Katz Appointment As Envoy to Finland Seen As Further Effort at Contact Between Israel, the Soviet UN
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Katz Appointment As Envoy to Finland Seen As Further Effort at Contact Between Israel, the Soviet UN

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Reliable reports that Katriel Katz, Israel’s last Ambassador to Moscow, is to be appointed Ambassador to Finland has been tied in by observers here to the persistent rumors in recent months of unofficial diplomatic and semi-diplomatic contacts between Israel and the USSR. The Helsinki post assumes significance because of its geographical proximity to the Soviet Union; the fact that Katz was previously posted to Moscow and the knowledge that the Israeli diplomat would prefer to remain at home after many years’ duty abroad unless his new post involved major new developments. Katz has been serving as director of the Yad Vashem, the memorial for Nazi victims in Jerusalem. He has told the Jewish Telegraphic Agency on various occasions that he was gratified to remain in Israel after his lengthy tours abroad which included the post of Consul General of Israel in New York.

There was no confirmation from official sources that Katz would be appointed to Helsinki or that his appointment would be aimed at contacts with the Russians. Nevertheless, official sources have not denied the implications of such an appointment and the conclusions being drawn by observers here. Speculation became rife last May when Premier Golda Meir was reported to have had contacts with Soviet representatives at a remote resort in Finish Lapland, near the Russian border. The report was officially denied but there has been no satisfactory explanation for Mrs. Meir’s sudden return to Finland from Stockholm after having addressed the conference of the Socialist International at Helsinki. Since then there have been other reports of Russian-Israeli contacts in various European capitals.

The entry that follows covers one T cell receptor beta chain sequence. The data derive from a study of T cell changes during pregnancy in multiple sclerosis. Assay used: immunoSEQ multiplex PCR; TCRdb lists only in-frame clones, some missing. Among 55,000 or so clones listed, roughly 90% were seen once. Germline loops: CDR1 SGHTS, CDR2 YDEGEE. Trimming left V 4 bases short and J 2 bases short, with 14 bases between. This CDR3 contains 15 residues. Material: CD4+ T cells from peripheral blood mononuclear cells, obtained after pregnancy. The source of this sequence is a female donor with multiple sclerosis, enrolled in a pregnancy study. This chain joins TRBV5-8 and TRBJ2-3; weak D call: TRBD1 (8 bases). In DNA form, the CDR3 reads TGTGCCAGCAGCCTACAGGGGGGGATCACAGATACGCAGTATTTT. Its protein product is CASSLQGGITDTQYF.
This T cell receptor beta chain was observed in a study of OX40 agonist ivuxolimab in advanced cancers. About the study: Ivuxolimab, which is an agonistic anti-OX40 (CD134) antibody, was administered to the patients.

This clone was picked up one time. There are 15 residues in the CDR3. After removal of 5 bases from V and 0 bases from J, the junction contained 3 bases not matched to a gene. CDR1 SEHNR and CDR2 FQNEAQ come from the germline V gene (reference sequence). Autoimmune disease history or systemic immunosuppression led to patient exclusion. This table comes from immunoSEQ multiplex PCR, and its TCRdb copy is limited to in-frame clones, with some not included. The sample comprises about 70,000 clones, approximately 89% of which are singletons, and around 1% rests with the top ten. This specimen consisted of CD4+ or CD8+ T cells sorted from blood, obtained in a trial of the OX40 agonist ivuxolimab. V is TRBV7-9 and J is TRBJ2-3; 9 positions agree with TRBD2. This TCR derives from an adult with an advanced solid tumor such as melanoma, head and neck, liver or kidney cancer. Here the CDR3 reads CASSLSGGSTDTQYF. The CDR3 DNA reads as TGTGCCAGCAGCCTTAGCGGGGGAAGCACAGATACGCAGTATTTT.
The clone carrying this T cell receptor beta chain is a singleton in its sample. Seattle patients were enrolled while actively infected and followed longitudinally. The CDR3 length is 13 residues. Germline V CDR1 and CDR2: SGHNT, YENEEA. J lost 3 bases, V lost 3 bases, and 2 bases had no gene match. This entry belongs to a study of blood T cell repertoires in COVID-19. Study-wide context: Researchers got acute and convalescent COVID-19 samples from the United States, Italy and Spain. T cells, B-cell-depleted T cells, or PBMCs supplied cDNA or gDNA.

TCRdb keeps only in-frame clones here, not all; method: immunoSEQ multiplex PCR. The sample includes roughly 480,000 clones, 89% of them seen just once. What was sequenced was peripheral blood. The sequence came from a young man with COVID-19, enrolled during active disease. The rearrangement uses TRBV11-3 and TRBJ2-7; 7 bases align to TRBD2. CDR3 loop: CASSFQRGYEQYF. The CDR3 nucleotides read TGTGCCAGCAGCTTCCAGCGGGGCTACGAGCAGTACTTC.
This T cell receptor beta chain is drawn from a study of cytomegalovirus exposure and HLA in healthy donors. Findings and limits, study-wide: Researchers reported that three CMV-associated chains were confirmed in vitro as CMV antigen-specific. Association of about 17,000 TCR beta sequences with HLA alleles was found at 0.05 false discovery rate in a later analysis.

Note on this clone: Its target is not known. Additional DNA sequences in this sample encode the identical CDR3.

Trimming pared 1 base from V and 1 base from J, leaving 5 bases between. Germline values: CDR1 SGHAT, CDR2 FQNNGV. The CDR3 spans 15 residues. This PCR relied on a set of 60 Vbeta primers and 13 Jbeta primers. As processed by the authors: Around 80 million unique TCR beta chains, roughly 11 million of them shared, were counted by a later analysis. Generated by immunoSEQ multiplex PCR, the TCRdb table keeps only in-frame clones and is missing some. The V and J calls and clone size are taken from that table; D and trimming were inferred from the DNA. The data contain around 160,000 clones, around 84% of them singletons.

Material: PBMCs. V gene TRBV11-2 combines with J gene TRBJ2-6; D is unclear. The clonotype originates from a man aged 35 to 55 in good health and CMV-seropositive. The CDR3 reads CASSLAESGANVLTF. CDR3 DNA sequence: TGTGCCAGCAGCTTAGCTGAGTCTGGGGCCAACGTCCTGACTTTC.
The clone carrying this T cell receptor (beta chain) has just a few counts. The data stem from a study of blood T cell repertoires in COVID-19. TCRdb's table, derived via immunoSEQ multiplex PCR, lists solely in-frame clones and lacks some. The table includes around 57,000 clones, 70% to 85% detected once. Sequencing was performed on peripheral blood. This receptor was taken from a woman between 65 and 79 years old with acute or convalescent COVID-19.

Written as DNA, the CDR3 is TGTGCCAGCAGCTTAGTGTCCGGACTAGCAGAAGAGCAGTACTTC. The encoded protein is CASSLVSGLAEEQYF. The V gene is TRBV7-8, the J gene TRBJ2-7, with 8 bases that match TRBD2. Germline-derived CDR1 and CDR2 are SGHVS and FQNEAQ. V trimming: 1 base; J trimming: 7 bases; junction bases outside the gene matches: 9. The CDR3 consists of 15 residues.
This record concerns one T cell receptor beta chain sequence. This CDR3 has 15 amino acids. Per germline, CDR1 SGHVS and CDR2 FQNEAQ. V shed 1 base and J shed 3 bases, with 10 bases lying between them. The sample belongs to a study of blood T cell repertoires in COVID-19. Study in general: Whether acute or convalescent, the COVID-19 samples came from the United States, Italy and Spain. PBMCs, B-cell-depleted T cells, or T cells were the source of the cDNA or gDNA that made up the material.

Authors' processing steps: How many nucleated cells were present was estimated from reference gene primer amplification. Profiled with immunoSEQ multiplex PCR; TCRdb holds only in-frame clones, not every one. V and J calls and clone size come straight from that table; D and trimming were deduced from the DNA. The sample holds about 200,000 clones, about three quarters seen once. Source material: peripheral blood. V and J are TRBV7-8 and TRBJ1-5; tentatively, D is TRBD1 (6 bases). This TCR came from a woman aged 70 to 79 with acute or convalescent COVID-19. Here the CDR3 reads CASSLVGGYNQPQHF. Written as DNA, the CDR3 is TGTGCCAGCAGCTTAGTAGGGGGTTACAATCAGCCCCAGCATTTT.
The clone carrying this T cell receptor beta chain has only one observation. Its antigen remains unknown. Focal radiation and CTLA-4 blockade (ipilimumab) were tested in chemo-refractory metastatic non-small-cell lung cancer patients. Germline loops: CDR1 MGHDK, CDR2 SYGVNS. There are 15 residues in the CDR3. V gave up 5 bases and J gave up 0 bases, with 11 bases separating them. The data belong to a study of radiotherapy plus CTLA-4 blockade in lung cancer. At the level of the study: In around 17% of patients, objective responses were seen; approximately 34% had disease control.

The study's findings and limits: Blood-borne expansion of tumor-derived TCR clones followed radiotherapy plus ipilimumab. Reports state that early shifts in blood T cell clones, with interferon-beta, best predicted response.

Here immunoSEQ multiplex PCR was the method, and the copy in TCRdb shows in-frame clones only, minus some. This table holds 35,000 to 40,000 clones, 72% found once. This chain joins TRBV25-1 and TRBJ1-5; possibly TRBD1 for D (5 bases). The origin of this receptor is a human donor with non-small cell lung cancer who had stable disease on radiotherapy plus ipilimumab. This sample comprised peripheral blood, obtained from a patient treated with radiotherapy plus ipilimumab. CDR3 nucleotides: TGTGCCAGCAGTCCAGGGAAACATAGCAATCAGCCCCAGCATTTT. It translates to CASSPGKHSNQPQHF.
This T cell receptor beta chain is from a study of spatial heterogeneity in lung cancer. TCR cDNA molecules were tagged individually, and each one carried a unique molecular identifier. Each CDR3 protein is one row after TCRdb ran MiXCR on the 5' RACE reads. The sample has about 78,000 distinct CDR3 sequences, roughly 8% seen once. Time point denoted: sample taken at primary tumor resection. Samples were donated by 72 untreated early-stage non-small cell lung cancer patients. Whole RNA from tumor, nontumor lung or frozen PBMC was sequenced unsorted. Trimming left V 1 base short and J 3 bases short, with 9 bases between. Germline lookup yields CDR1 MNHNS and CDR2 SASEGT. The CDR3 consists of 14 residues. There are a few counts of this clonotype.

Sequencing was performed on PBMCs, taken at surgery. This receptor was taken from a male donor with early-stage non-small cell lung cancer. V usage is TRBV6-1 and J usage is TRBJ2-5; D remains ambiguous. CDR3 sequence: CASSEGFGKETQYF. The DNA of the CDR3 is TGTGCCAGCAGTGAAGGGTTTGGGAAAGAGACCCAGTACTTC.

Israeli delegations have been admitted to the USSR with no difficulty in recent months to attend international scientific conferences. A group of six Israeli leftists, most of them non-Communist, have just returned from a two-week visit to Russia as guests of the Soviet Peace Committee. All of the groups reported a cordial reception. Observers here attribute the evidence of a changed attitude toward Israel on the part of Moscow to differences with Egypt. especially since the pro-Communist coup in Sudan was foiled. Another factor is the emergence of the Peoples Republic of China on the world diplomatic scene which has made the Soviet Union less willing to go unrepresented anywhere in the world. Moscow broke diplomatic relations with Israel during the Six-Day War.

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